Reporting on variants and ways to combat them is incredibly challenging. News about omicron in the U.K., for instance, has been sensationalized and often lacked important context, Van Heusden noted.
“The confusion with what's happening with omicron is likely to intensify the ‘infodemic’ from people spreading disinformation about public health intervention,” he said. “Communicating in the midst of all this is a challenge.”
Public health is also driven in part by politics. It’s important, however, for health officials to avoid political influence in their work. “If it were in the hands of the politicians, we would get no more reports,” said Tomori. “We should not get ourselves involved in politics.”
Van Heusden highlighted how the constantly evolving nature of the public health crisis makes communication both to governments and the public difficult. “Governments want answers,[but] we are not in a vacuum. What we need to communicate to people is that this is a new virus,” he said. “What we know today might change. The tools we have to fight it might change. We need to be prepared to roll with the punches.”
The African continent lacks a coordinated surveillance system, which can lead to consequences. For instance, there are places where variants could easily go undetected. “Something that starts in South Africa or Nigeria will eventually become a problem for all of Africa. We need to work together [and] collaborate amongst African scientists,'' said Tomori.
Tomori emphasized the need for African governments to prioritize public health and non-pharmaceutical interventions, too. “It is important to keep doing what we are doing; we need to enable African scientists. Whatever information we have available, we make it available and make it known to the people that we are not infallible, and this is the information they need to be looking at.”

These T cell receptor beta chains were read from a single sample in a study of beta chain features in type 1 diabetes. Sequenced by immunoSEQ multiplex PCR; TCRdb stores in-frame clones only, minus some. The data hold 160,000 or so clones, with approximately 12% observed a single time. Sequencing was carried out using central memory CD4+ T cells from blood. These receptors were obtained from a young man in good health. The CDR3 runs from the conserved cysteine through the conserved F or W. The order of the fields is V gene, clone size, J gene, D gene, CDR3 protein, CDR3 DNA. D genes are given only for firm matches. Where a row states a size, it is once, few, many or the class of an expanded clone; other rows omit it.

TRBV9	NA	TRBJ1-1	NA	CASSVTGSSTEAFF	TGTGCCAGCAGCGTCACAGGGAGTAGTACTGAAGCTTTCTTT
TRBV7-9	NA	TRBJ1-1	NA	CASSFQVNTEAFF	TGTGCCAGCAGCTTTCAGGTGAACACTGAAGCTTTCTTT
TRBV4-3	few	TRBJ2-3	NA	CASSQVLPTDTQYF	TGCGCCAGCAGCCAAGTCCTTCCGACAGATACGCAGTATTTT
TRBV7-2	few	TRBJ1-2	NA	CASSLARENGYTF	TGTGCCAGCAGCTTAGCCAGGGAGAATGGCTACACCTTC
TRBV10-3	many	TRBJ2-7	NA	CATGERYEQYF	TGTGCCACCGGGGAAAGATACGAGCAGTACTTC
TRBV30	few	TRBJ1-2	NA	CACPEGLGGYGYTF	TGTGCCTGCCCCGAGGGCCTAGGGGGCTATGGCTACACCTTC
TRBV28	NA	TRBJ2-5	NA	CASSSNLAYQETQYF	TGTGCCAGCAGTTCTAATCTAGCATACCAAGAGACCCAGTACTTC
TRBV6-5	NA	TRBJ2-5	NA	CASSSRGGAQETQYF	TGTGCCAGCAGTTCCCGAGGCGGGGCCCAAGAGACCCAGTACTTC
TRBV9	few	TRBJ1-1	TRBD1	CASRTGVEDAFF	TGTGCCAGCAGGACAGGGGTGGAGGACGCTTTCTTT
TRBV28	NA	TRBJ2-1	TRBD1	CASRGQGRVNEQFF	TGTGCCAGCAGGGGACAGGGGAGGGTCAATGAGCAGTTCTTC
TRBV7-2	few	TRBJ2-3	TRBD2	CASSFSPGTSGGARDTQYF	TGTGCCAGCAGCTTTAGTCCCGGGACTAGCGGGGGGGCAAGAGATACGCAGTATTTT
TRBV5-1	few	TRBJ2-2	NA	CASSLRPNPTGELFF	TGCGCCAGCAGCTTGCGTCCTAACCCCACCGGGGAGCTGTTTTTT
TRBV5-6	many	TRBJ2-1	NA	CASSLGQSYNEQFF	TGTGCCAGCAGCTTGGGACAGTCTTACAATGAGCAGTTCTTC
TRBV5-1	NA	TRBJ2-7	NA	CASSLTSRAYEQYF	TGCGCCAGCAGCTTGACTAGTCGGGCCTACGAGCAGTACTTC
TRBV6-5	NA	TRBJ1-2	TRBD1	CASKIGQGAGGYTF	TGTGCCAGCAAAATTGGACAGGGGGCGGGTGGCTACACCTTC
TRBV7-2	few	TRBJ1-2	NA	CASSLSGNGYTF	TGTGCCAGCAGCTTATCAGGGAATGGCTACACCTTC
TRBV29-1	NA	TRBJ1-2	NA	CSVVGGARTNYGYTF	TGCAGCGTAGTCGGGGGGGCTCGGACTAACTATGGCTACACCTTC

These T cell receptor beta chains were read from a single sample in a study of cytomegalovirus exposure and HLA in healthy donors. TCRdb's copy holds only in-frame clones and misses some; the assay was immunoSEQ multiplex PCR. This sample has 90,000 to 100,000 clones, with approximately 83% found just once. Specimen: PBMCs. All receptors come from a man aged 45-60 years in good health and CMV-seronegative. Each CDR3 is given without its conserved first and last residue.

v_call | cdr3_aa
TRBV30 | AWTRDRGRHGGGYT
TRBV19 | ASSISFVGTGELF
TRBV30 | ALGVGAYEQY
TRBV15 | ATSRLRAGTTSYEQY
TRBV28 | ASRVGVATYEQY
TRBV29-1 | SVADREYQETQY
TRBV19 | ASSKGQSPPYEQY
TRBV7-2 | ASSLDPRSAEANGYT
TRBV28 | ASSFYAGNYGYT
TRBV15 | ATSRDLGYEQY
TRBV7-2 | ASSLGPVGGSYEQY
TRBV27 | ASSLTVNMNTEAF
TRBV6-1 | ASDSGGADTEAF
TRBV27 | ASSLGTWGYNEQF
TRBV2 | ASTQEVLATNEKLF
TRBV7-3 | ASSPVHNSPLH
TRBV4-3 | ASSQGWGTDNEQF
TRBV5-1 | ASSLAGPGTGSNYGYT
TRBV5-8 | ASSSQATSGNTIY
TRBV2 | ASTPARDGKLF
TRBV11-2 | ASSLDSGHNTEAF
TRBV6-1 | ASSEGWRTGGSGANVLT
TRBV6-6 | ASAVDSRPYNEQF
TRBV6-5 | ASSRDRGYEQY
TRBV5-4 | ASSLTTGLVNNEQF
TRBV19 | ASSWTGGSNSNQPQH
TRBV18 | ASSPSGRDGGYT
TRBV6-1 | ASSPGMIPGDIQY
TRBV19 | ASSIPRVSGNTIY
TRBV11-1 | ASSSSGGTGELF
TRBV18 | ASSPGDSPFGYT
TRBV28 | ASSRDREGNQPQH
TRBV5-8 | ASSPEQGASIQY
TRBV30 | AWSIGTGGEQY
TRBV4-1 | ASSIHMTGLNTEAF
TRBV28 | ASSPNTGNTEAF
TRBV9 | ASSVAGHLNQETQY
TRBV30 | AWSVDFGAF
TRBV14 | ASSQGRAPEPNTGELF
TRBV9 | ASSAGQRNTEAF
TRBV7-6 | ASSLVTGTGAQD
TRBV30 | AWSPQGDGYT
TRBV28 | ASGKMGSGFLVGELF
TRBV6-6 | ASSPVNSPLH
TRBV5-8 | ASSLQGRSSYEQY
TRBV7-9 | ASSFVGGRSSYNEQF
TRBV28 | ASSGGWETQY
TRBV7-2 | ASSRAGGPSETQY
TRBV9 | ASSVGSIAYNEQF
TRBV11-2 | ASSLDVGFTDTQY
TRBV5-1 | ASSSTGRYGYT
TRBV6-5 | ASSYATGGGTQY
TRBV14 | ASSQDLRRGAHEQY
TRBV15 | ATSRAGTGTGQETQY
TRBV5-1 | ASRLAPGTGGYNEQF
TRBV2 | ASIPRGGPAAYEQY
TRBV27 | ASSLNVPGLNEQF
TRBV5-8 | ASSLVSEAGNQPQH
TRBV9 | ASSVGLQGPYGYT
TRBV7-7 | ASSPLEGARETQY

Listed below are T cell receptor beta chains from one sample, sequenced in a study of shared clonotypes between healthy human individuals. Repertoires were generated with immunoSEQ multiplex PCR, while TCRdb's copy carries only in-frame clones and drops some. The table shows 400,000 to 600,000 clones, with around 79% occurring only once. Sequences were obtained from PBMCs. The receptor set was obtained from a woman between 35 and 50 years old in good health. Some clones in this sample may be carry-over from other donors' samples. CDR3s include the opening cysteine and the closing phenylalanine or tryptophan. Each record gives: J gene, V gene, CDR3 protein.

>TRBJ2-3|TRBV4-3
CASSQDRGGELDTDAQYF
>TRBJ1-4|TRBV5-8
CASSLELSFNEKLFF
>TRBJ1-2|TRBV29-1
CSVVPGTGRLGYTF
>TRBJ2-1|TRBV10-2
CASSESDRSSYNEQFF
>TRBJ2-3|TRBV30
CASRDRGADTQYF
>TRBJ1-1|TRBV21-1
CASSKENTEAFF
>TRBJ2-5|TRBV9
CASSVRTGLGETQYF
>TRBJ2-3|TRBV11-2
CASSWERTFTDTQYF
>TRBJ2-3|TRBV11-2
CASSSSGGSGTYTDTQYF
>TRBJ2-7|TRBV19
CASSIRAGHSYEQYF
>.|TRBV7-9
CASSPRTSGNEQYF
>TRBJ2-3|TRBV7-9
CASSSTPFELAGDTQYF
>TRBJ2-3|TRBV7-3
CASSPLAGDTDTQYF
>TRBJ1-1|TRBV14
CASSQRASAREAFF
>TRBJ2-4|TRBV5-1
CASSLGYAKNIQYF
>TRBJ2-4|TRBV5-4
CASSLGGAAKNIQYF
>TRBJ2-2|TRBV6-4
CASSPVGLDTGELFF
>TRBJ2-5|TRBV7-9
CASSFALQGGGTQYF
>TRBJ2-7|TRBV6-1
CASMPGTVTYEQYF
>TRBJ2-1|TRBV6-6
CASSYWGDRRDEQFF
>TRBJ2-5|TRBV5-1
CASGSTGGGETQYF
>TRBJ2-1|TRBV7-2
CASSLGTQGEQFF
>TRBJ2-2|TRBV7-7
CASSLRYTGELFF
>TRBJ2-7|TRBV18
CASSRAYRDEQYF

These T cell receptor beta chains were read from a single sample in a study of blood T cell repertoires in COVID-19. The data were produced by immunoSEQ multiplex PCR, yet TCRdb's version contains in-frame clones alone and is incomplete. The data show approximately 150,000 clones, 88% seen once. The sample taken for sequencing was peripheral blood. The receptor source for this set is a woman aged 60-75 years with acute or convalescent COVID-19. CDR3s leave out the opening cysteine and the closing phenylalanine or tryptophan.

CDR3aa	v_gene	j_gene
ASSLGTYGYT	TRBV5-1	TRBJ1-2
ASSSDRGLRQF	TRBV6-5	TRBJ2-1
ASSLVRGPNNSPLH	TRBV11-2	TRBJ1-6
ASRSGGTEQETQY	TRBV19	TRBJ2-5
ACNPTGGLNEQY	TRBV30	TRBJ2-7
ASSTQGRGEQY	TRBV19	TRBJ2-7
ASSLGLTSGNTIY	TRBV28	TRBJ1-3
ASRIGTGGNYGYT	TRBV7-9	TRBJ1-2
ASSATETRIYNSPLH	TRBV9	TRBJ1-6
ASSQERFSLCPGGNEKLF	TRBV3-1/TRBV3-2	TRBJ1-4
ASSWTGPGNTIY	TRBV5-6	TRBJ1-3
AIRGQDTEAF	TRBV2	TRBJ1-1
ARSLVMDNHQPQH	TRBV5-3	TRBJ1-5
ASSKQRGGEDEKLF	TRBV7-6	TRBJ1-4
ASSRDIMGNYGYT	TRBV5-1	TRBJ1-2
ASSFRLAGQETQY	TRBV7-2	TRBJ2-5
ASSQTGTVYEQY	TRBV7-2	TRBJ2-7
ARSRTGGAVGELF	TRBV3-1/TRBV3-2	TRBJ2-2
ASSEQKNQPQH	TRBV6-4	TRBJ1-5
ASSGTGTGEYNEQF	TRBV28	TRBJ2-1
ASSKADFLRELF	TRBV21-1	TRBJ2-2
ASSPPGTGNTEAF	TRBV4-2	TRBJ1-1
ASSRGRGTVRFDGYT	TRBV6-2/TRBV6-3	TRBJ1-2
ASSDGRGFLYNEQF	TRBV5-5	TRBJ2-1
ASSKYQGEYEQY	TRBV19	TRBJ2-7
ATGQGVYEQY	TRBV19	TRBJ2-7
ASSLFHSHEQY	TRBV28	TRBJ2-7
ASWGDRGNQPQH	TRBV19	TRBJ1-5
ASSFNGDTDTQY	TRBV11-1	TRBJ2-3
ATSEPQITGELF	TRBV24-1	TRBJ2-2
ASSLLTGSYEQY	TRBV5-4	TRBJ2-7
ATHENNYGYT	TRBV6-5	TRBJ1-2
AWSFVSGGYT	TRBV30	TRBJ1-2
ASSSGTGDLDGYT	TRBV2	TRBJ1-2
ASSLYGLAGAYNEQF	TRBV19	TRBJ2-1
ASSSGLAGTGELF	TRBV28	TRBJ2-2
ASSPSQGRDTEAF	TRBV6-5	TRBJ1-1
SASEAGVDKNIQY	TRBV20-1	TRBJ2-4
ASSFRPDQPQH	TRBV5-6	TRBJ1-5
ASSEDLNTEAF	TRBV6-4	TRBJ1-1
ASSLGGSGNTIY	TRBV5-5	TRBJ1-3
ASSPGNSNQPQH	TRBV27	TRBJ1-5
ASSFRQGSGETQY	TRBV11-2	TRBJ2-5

The virus is here to stay, and solutions need to mirror that. “Given the failure of African health systems, the failure of global solidarity, we are not going to squash this virus out again. There are aspects of this virus that make this exceptionally difficult. We are going to be fighting this virus for years to come. We need to be humble, and we need to find the next best solution,” said van Heusden, adding that access to masks, testing, time off work, and especially vaccines, are all essential.
“We have to convince people to go [get the vaccine]. The second is the access problem—we are finding it difficult to get vaccines,” he continued. “We have to bring the vaccine effectively to the doorstep. The information on the effectiveness of the vaccines has been looked at by so many groups. The evidence is there. We have forgotten what vaccination campaigns look like.”
Vaccines remain a priority and the evidence from South Africa currently suggests that those who have both the shot and had a previous infection are best protected against the new variant, said van Heusden. “Your protection against getting infected might be reduced [compared with previous strains of the virus], but many experts think — and I agree with them — that the vaccines are still likely to protect against severe disease.”